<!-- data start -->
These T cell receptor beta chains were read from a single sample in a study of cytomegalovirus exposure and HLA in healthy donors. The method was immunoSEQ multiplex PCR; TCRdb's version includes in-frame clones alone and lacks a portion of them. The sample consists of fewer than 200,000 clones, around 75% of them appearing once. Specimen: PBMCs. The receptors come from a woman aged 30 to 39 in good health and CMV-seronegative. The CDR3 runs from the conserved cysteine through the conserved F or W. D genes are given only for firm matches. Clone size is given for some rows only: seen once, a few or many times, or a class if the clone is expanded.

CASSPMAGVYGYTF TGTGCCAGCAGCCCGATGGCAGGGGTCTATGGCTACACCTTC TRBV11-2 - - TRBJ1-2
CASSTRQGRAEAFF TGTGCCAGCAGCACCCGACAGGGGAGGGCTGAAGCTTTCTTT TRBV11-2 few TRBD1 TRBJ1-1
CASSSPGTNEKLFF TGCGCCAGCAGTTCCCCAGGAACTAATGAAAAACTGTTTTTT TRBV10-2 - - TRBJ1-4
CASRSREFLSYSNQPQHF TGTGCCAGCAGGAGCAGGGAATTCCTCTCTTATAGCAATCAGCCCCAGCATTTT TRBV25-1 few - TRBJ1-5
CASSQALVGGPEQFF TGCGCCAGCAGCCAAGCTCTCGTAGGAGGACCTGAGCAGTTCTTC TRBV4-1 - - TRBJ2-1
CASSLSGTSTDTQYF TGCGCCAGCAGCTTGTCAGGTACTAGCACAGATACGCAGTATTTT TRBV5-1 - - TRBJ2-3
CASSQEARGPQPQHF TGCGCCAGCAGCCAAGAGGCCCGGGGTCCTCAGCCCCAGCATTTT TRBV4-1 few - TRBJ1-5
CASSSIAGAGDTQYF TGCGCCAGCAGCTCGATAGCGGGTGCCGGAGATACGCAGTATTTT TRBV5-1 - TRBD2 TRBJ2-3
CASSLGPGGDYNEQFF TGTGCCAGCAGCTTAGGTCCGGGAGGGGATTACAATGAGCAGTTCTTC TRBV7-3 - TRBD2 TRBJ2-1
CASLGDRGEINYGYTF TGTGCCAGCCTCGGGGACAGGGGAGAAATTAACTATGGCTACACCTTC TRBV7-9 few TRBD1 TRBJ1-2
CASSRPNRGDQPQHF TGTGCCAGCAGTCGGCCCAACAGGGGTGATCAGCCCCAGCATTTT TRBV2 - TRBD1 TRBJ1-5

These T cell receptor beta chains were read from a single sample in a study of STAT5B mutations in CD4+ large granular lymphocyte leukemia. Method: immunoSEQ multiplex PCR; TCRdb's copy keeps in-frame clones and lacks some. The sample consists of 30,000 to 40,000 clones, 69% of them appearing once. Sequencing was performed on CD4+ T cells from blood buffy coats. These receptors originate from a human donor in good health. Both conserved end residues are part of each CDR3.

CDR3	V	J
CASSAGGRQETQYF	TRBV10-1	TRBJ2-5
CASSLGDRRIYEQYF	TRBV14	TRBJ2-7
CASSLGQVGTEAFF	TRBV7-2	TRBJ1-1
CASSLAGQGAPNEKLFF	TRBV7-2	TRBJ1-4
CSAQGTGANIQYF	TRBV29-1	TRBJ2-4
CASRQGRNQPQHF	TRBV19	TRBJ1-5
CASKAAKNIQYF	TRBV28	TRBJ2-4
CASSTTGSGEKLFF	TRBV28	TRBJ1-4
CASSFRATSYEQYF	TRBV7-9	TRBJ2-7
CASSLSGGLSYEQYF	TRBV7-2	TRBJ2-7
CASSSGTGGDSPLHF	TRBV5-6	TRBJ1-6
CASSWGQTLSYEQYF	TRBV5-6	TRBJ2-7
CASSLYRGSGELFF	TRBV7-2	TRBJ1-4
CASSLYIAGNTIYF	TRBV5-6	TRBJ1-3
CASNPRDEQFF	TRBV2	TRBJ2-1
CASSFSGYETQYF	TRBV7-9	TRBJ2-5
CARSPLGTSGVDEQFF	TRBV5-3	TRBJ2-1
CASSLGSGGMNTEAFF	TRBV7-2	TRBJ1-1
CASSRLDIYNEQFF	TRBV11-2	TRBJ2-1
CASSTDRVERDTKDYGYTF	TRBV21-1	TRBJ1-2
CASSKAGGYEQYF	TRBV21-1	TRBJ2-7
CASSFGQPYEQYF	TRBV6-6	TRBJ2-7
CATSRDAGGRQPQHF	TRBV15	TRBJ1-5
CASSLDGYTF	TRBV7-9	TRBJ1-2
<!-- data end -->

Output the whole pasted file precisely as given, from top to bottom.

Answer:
These T cell receptor beta chains were read from a single sample in a study of cytomegalovirus exposure and HLA in healthy donors. The method was immunoSEQ multiplex PCR; TCRdb's version includes in-frame clones alone and lacks a portion of them. The sample consists of fewer than 200,000 clones, around 75% of them appearing once. Specimen: PBMCs. The receptors come from a woman aged 30 to 39 in good health and CMV-seronegative. The CDR3 runs from the conserved cysteine through the conserved F or W. D genes are given only for firm matches. Clone size is given for some rows only: seen once, a few or many times, or a class if the clone is expanded.

CASSPMAGVYGYTF TGTGCCAGCAGCCCGATGGCAGGGGTCTATGGCTACACCTTC TRBV11-2 - - TRBJ1-2
CASSTRQGRAEAFF TGTGCCAGCAGCACCCGACAGGGGAGGGCTGAAGCTTTCTTT TRBV11-2 few TRBD1 TRBJ1-1
CASSSPGTNEKLFF TGCGCCAGCAGTTCCCCAGGAACTAATGAAAAACTGTTTTTT TRBV10-2 - - TRBJ1-4
CASRSREFLSYSNQPQHF TGTGCCAGCAGGAGCAGGGAATTCCTCTCTTATAGCAATCAGCCCCAGCATTTT TRBV25-1 few - TRBJ1-5
CASSQALVGGPEQFF TGCGCCAGCAGCCAAGCTCTCGTAGGAGGACCTGAGCAGTTCTTC TRBV4-1 - - TRBJ2-1
CASSLSGTSTDTQYF TGCGCCAGCAGCTTGTCAGGTACTAGCACAGATACGCAGTATTTT TRBV5-1 - - TRBJ2-3
CASSQEARGPQPQHF TGCGCCAGCAGCCAAGAGGCCCGGGGTCCTCAGCCCCAGCATTTT TRBV4-1 few - TRBJ1-5
CASSSIAGAGDTQYF TGCGCCAGCAGCTCGATAGCGGGTGCCGGAGATACGCAGTATTTT TRBV5-1 - TRBD2 TRBJ2-3
CASSLGPGGDYNEQFF TGTGCCAGCAGCTTAGGTCCGGGAGGGGATTACAATGAGCAGTTCTTC TRBV7-3 - TRBD2 TRBJ2-1
CASLGDRGEINYGYTF TGTGCCAGCCTCGGGGACAGGGGAGAAATTAACTATGGCTACACCTTC TRBV7-9 few TRBD1 TRBJ1-2
CASSRPNRGDQPQHF TGTGCCAGCAGTCGGCCCAACAGGGGTGATCAGCCCCAGCATTTT TRBV2 - TRBD1 TRBJ1-5

These T cell receptor beta chains were read from a single sample in a study of STAT5B mutations in CD4+ large granular lymphocyte leukemia. Method: immunoSEQ multiplex PCR; TCRdb's copy keeps in-frame clones and lacks some. The sample consists of 30,000 to 40,000 clones, 69% of them appearing once. Sequencing was performed on CD4+ T cells from blood buffy coats. These receptors originate from a human donor in good health. Both conserved end residues are part of each CDR3.

CDR3	V	J
CASSAGGRQETQYF	TRBV10-1	TRBJ2-5
CASSLGDRRIYEQYF	TRBV14	TRBJ2-7
CASSLGQVGTEAFF	TRBV7-2	TRBJ1-1
CASSLAGQGAPNEKLFF	TRBV7-2	TRBJ1-4
CSAQGTGANIQYF	TRBV29-1	TRBJ2-4
CASRQGRNQPQHF	TRBV19	TRBJ1-5
CASKAAKNIQYF	TRBV28	TRBJ2-4
CASSTTGSGEKLFF	TRBV28	TRBJ1-4
CASSFRATSYEQYF	TRBV7-9	TRBJ2-7
CASSLSGGLSYEQYF	TRBV7-2	TRBJ2-7
CASSSGTGGDSPLHF	TRBV5-6	TRBJ1-6
CASSWGQTLSYEQYF	TRBV5-6	TRBJ2-7
CASSLYRGSGELFF	TRBV7-2	TRBJ1-4
CASSLYIAGNTIYF	TRBV5-6	TRBJ1-3
CASNPRDEQFF	TRBV2	TRBJ2-1
CASSFSGYETQYF	TRBV7-9	TRBJ2-5
CARSPLGTSGVDEQFF	TRBV5-3	TRBJ2-1
CASSLGSGGMNTEAFF	TRBV7-2	TRBJ1-1
CASSRLDIYNEQFF	TRBV11-2	TRBJ2-1
CASSTDRVERDTKDYGYTF	TRBV21-1	TRBJ1-2
CASSKAGGYEQYF	TRBV21-1	TRBJ2-7
CASSFGQPYEQYF	TRBV6-6	TRBJ2-7
CATSRDAGGRQPQHF	TRBV15	TRBJ1-5
CASSLDGYTF	TRBV7-9	TRBJ1-2